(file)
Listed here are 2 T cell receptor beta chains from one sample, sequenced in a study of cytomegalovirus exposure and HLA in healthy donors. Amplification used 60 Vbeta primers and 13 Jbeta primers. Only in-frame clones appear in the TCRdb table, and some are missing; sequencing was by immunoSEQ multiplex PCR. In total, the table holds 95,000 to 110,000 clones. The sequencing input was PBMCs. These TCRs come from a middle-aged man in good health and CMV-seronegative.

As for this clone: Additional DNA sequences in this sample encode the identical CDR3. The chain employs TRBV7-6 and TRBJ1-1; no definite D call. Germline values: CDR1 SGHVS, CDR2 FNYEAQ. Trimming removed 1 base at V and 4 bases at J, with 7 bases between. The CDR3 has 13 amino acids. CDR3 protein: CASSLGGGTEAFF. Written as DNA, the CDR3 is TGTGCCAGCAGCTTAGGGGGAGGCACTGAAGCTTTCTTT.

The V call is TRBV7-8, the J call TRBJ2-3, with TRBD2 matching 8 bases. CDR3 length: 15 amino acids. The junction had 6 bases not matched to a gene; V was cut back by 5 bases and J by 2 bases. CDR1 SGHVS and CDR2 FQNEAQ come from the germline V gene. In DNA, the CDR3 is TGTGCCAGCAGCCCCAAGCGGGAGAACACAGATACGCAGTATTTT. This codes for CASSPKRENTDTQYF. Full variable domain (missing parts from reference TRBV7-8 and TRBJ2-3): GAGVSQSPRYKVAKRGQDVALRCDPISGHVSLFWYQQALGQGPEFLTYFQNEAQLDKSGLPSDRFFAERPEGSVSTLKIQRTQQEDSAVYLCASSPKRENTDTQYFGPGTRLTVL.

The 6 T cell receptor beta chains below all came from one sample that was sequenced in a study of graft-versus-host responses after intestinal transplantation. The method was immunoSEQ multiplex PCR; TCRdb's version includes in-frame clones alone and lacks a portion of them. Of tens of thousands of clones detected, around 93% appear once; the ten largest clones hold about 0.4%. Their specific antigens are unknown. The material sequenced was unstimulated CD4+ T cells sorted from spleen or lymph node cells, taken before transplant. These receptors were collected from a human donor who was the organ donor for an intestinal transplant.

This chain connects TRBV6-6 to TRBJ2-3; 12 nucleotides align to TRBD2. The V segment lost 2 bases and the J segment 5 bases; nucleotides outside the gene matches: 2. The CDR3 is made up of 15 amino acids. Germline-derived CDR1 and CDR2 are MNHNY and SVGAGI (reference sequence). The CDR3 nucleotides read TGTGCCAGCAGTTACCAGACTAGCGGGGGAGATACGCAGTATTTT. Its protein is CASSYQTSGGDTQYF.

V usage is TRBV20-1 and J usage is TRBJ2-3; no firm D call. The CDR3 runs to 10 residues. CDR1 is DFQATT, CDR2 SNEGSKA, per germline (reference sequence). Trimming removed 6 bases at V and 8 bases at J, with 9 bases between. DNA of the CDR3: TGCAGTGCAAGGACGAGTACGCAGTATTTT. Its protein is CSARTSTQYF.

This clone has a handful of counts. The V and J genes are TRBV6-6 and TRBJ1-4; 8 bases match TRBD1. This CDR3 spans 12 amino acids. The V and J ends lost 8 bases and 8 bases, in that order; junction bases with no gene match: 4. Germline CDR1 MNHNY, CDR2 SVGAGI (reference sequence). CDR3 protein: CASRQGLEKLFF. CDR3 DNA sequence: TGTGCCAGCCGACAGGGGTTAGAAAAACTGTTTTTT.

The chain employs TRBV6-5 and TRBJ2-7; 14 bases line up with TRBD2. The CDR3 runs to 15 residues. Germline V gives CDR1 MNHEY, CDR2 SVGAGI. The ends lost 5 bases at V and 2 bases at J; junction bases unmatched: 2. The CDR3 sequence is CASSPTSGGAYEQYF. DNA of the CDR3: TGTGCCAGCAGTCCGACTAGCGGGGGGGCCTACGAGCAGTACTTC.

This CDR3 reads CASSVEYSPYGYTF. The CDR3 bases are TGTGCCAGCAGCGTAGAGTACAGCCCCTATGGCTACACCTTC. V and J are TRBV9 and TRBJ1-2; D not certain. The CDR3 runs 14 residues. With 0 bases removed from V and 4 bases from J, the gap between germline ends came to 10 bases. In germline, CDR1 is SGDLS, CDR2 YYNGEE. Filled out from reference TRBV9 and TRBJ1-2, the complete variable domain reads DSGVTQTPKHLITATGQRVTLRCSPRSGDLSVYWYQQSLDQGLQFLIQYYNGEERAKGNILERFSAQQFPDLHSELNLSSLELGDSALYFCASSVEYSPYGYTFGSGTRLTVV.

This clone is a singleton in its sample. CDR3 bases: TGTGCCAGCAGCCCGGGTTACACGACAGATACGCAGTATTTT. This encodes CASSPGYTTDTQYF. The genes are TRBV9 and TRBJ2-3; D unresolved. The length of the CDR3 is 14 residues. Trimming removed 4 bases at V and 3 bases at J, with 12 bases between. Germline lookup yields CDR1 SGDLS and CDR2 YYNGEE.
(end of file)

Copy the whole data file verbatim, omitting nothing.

Listed here are 2 T cell receptor beta chains from one sample, sequenced in a study of cytomegalovirus exposure and HLA in healthy donors. Amplification used 60 Vbeta primers and 13 Jbeta primers. Only in-frame clones appear in the TCRdb table, and some are missing; sequencing was by immunoSEQ multiplex PCR. In total, the table holds 95,000 to 110,000 clones. The sequencing input was PBMCs. These TCRs come from a middle-aged man in good health and CMV-seronegative.

As for this clone: Additional DNA sequences in this sample encode the identical CDR3. The chain employs TRBV7-6 and TRBJ1-1; no definite D call. Germline values: CDR1 SGHVS, CDR2 FNYEAQ. Trimming removed 1 base at V and 4 bases at J, with 7 bases between. The CDR3 has 13 amino acids. CDR3 protein: CASSLGGGTEAFF. Written as DNA, the CDR3 is TGTGCCAGCAGCTTAGGGGGAGGCACTGAAGCTTTCTTT.

The V call is TRBV7-8, the J call TRBJ2-3, with TRBD2 matching 8 bases. CDR3 length: 15 amino acids. The junction had 6 bases not matched to a gene; V was cut back by 5 bases and J by 2 bases. CDR1 SGHVS and CDR2 FQNEAQ come from the germline V gene. In DNA, the CDR3 is TGTGCCAGCAGCCCCAAGCGGGAGAACACAGATACGCAGTATTTT. This codes for CASSPKRENTDTQYF. Full variable domain (missing parts from reference TRBV7-8 and TRBJ2-3): GAGVSQSPRYKVAKRGQDVALRCDPISGHVSLFWYQQALGQGPEFLTYFQNEAQLDKSGLPSDRFFAERPEGSVSTLKIQRTQQEDSAVYLCASSPKRENTDTQYFGPGTRLTVL.

The 6 T cell receptor beta chains below all came from one sample that was sequenced in a study of graft-versus-host responses after intestinal transplantation. The method was immunoSEQ multiplex PCR; TCRdb's version includes in-frame clones alone and lacks a portion of them. Of tens of thousands of clones detected, around 93% appear once; the ten largest clones hold about 0.4%. Their specific antigens are unknown. The material sequenced was unstimulated CD4+ T cells sorted from spleen or lymph node cells, taken before transplant. These receptors were collected from a human donor who was the organ donor for an intestinal transplant.

This chain connects TRBV6-6 to TRBJ2-3; 12 nucleotides align to TRBD2. The V segment lost 2 bases and the J segment 5 bases; nucleotides outside the gene matches: 2. The CDR3 is made up of 15 amino acids. Germline-derived CDR1 and CDR2 are MNHNY and SVGAGI (reference sequence). The CDR3 nucleotides read TGTGCCAGCAGTTACCAGACTAGCGGGGGAGATACGCAGTATTTT. Its protein is CASSYQTSGGDTQYF.

V usage is TRBV20-1 and J usage is TRBJ2-3; no firm D call. The CDR3 runs to 10 residues. CDR1 is DFQATT, CDR2 SNEGSKA, per germline (reference sequence). Trimming removed 6 bases at V and 8 bases at J, with 9 bases between. DNA of the CDR3: TGCAGTGCAAGGACGAGTACGCAGTATTTT. Its protein is CSARTSTQYF.

This clone has a handful of counts. The V and J genes are TRBV6-6 and TRBJ1-4; 8 bases match TRBD1. This CDR3 spans 12 amino acids. The V and J ends lost 8 bases and 8 bases, in that order; junction bases with no gene match: 4. Germline CDR1 MNHNY, CDR2 SVGAGI (reference sequence). CDR3 protein: CASRQGLEKLFF. CDR3 DNA sequence: TGTGCCAGCCGACAGGGGTTAGAAAAACTGTTTTTT.

The chain employs TRBV6-5 and TRBJ2-7; 14 bases line up with TRBD2. The CDR3 runs to 15 residues. Germline V gives CDR1 MNHEY, CDR2 SVGAGI. The ends lost 5 bases at V and 2 bases at J; junction bases unmatched: 2. The CDR3 sequence is CASSPTSGGAYEQYF. DNA of the CDR3: TGTGCCAGCAGTCCGACTAGCGGGGGGGCCTACGAGCAGTACTTC.

This CDR3 reads CASSVEYSPYGYTF. The CDR3 bases are TGTGCCAGCAGCGTAGAGTACAGCCCCTATGGCTACACCTTC. V and J are TRBV9 and TRBJ1-2; D not certain. The CDR3 runs 14 residues. With 0 bases removed from V and 4 bases from J, the gap between germline ends came to 10 bases. In germline, CDR1 is SGDLS, CDR2 YYNGEE. Filled out from reference TRBV9 and TRBJ1-2, the complete variable domain reads DSGVTQTPKHLITATGQRVTLRCSPRSGDLSVYWYQQSLDQGLQFLIQYYNGEERAKGNILERFSAQQFPDLHSELNLSSLELGDSALYFCASSVEYSPYGYTFGSGTRLTVV.

This clone is a singleton in its sample. CDR3 bases: TGTGCCAGCAGCCCGGGTTACACGACAGATACGCAGTATTTT. This encodes CASSPGYTTDTQYF. The genes are TRBV9 and TRBJ2-3; D unresolved. The length of the CDR3 is 14 residues. Trimming removed 4 bases at V and 3 bases at J, with 12 bases between. Germline lookup yields CDR1 SGDLS and CDR2 YYNGEE.